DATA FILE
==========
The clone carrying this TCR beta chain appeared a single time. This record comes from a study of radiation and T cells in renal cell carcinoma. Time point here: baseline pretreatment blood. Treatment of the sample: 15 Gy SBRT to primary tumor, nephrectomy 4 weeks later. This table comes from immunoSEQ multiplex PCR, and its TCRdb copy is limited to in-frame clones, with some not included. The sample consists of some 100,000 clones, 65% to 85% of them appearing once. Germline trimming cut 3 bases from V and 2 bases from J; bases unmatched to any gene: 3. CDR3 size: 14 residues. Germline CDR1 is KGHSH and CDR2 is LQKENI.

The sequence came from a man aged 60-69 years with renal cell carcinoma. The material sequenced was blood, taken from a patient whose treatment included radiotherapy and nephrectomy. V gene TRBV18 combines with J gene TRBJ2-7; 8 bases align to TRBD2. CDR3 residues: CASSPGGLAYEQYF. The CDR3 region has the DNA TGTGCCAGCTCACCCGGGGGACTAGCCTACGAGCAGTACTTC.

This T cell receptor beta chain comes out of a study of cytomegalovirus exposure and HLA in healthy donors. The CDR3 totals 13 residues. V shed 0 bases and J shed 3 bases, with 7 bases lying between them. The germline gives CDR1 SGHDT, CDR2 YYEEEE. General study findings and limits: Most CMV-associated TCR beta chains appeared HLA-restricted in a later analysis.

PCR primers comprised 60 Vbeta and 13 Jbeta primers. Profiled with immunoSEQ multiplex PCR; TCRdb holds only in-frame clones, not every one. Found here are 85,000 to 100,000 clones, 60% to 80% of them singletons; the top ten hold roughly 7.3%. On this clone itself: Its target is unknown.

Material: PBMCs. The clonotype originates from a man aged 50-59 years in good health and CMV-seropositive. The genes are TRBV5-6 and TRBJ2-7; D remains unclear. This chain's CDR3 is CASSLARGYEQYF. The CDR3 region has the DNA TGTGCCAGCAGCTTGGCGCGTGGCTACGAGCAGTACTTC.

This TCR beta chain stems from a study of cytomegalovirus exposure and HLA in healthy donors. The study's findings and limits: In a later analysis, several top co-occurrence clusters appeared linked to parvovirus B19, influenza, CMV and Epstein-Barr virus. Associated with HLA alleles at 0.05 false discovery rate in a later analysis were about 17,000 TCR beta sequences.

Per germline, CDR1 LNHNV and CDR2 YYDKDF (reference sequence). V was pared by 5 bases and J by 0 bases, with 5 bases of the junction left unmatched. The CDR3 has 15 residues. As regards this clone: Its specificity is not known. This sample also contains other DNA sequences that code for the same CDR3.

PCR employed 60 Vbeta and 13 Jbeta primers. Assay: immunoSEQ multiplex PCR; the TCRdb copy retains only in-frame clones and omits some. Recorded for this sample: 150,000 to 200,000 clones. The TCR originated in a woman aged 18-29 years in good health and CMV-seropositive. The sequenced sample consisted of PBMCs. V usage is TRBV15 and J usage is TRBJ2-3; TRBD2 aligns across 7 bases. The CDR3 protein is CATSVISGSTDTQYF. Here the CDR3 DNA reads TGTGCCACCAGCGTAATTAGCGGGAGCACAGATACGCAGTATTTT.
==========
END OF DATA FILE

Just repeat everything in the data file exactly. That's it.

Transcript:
The clone carrying this TCR beta chain appeared a single time. This record comes from a study of radiation and T cells in renal cell carcinoma. Time point here: baseline pretreatment blood. Treatment of the sample: 15 Gy SBRT to primary tumor, nephrectomy 4 weeks later. This table comes from immunoSEQ multiplex PCR, and its TCRdb copy is limited to in-frame clones, with some not included. The sample consists of some 100,000 clones, 65% to 85% of them appearing once. Germline trimming cut 3 bases from V and 2 bases from J; bases unmatched to any gene: 3. CDR3 size: 14 residues. Germline CDR1 is KGHSH and CDR2 is LQKENI.

The sequence came from a man aged 60-69 years with renal cell carcinoma. The material sequenced was blood, taken from a patient whose treatment included radiotherapy and nephrectomy. V gene TRBV18 combines with J gene TRBJ2-7; 8 bases align to TRBD2. CDR3 residues: CASSPGGLAYEQYF. The CDR3 region has the DNA TGTGCCAGCTCACCCGGGGGACTAGCCTACGAGCAGTACTTC.

This T cell receptor beta chain comes out of a study of cytomegalovirus exposure and HLA in healthy donors. The CDR3 totals 13 residues. V shed 0 bases and J shed 3 bases, with 7 bases lying between them. The germline gives CDR1 SGHDT, CDR2 YYEEEE. General study findings and limits: Most CMV-associated TCR beta chains appeared HLA-restricted in a later analysis.

PCR primers comprised 60 Vbeta and 13 Jbeta primers. Profiled with immunoSEQ multiplex PCR; TCRdb holds only in-frame clones, not every one. Found here are 85,000 to 100,000 clones, 60% to 80% of them singletons; the top ten hold roughly 7.3%. On this clone itself: Its target is unknown.

Material: PBMCs. The clonotype originates from a man aged 50-59 years in good health and CMV-seropositive. The genes are TRBV5-6 and TRBJ2-7; D remains unclear. This chain's CDR3 is CASSLARGYEQYF. The CDR3 region has the DNA TGTGCCAGCAGCTTGGCGCGTGGCTACGAGCAGTACTTC.

This TCR beta chain stems from a study of cytomegalovirus exposure and HLA in healthy donors. The study's findings and limits: In a later analysis, several top co-occurrence clusters appeared linked to parvovirus B19, influenza, CMV and Epstein-Barr virus. Associated with HLA alleles at 0.05 false discovery rate in a later analysis were about 17,000 TCR beta sequences.

Per germline, CDR1 LNHNV and CDR2 YYDKDF (reference sequence). V was pared by 5 bases and J by 0 bases, with 5 bases of the junction left unmatched. The CDR3 has 15 residues. As regards this clone: Its specificity is not known. This sample also contains other DNA sequences that code for the same CDR3.

PCR employed 60 Vbeta and 13 Jbeta primers. Assay: immunoSEQ multiplex PCR; the TCRdb copy retains only in-frame clones and omits some. Recorded for this sample: 150,000 to 200,000 clones. The TCR originated in a woman aged 18-29 years in good health and CMV-seropositive. The sequenced sample consisted of PBMCs. V usage is TRBV15 and J usage is TRBJ2-3; TRBD2 aligns across 7 bases. The CDR3 protein is CATSVISGSTDTQYF. Here the CDR3 DNA reads TGTGCCACCAGCGTAATTAGCGGGAGCACAGATACGCAGTATTTT.